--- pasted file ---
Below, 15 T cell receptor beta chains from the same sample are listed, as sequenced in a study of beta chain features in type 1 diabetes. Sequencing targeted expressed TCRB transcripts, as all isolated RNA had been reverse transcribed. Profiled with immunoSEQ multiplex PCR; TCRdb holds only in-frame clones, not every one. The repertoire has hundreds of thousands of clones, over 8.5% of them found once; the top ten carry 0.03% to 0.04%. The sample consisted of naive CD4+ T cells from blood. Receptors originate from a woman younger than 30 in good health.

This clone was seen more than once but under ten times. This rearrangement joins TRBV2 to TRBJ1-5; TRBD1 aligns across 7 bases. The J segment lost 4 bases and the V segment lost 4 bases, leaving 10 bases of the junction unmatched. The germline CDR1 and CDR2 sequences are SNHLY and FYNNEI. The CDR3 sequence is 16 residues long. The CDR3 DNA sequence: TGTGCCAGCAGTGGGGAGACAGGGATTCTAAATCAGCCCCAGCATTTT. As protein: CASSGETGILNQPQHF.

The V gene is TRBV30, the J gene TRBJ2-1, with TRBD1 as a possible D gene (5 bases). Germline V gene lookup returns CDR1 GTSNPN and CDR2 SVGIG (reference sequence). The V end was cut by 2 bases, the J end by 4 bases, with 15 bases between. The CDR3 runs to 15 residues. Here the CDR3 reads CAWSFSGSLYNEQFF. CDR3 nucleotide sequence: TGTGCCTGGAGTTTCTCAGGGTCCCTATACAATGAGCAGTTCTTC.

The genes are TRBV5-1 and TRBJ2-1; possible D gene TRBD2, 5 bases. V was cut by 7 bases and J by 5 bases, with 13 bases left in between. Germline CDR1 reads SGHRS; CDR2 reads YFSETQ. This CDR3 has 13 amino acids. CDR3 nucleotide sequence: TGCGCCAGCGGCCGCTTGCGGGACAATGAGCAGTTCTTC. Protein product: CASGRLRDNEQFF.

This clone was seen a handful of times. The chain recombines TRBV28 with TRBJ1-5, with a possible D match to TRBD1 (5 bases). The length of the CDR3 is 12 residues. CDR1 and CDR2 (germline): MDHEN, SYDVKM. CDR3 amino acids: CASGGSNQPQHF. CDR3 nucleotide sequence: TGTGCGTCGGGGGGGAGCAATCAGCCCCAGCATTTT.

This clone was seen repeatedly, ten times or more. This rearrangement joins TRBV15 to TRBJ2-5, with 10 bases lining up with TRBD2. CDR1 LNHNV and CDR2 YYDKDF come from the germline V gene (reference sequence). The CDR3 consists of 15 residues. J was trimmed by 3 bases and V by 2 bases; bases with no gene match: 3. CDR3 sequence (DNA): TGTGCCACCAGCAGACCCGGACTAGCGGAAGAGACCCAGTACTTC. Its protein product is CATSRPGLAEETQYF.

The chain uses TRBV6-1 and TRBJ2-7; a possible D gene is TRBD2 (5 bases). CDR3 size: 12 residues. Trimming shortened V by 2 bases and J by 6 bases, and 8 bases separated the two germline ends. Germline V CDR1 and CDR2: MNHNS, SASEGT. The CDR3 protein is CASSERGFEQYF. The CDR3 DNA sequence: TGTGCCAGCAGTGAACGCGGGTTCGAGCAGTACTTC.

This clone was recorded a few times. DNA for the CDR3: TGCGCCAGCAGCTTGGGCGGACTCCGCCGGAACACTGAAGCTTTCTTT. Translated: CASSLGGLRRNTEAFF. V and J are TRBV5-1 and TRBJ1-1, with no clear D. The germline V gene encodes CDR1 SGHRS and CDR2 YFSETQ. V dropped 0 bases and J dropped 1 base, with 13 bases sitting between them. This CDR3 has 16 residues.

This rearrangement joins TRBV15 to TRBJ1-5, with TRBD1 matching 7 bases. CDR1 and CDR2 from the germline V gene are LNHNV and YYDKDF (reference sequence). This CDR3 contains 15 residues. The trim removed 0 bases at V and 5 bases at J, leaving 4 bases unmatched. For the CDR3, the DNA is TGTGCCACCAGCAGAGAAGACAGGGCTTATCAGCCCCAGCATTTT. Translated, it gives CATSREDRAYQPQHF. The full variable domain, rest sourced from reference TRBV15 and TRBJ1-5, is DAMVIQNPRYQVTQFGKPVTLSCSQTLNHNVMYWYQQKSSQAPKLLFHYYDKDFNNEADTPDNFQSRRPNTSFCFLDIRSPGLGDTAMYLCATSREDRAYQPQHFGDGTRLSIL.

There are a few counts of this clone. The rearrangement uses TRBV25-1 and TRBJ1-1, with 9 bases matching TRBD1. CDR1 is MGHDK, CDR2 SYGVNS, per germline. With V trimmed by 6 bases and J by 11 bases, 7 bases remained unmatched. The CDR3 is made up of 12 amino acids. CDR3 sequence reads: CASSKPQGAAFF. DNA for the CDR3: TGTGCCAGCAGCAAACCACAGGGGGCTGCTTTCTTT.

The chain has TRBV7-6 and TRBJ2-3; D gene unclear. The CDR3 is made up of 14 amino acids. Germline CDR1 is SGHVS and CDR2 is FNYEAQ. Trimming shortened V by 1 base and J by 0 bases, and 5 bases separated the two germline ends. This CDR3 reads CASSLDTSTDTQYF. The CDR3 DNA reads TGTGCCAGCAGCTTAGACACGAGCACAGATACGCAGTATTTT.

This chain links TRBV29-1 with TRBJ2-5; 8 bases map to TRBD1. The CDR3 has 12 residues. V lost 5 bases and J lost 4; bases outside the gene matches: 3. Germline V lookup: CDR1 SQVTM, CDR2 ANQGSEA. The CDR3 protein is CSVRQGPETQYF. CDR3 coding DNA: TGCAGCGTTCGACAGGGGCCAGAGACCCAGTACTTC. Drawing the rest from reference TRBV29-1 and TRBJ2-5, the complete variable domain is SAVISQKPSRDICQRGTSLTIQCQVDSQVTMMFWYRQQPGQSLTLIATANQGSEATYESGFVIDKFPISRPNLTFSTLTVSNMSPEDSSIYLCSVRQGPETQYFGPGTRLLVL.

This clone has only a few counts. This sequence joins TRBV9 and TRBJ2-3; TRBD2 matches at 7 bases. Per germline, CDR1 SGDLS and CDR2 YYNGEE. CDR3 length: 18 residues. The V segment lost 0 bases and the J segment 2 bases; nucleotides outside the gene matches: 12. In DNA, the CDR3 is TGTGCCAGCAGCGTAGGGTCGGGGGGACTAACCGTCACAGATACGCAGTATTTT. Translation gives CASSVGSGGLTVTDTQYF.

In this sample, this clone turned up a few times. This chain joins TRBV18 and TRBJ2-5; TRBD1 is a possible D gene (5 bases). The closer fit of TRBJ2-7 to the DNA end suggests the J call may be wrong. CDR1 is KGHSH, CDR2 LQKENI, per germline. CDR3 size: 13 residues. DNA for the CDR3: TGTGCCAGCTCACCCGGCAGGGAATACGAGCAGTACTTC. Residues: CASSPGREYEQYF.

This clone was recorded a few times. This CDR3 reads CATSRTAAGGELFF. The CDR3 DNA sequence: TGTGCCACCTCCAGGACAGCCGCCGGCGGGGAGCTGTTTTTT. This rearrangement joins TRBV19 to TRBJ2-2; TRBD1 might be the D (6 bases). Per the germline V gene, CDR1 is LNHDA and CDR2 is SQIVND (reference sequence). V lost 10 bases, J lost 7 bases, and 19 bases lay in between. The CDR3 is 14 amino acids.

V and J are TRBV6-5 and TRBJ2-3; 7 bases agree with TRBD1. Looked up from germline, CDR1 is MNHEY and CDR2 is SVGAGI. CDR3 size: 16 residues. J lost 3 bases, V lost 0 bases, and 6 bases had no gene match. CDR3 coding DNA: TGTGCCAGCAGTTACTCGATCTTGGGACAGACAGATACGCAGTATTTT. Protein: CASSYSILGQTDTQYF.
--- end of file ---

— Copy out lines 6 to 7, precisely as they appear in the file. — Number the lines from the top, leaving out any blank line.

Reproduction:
This clone was seen repeatedly, ten times or more. This rearrangement joins TRBV15 to TRBJ2-5, with 10 bases lining up with TRBD2. CDR1 LNHNV and CDR2 YYDKDF come from the germline V gene (reference sequence). The CDR3 consists of 15 residues. J was trimmed by 3 bases and V by 2 bases; bases with no gene match: 3. CDR3 sequence (DNA): TGTGCCACCAGCAGACCCGGACTAGCGGAAGAGACCCAGTACTTC. Its protein product is CATSRPGLAEETQYF.

The chain uses TRBV6-1 and TRBJ2-7; a possible D gene is TRBD2 (5 bases). CDR3 size: 12 residues. Trimming shortened V by 2 bases and J by 6 bases, and 8 bases separated the two germline ends. Germline V CDR1 and CDR2: MNHNS, SASEGT. The CDR3 protein is CASSERGFEQYF. The CDR3 DNA sequence: TGTGCCAGCAGTGAACGCGGGTTCGAGCAGTACTTC.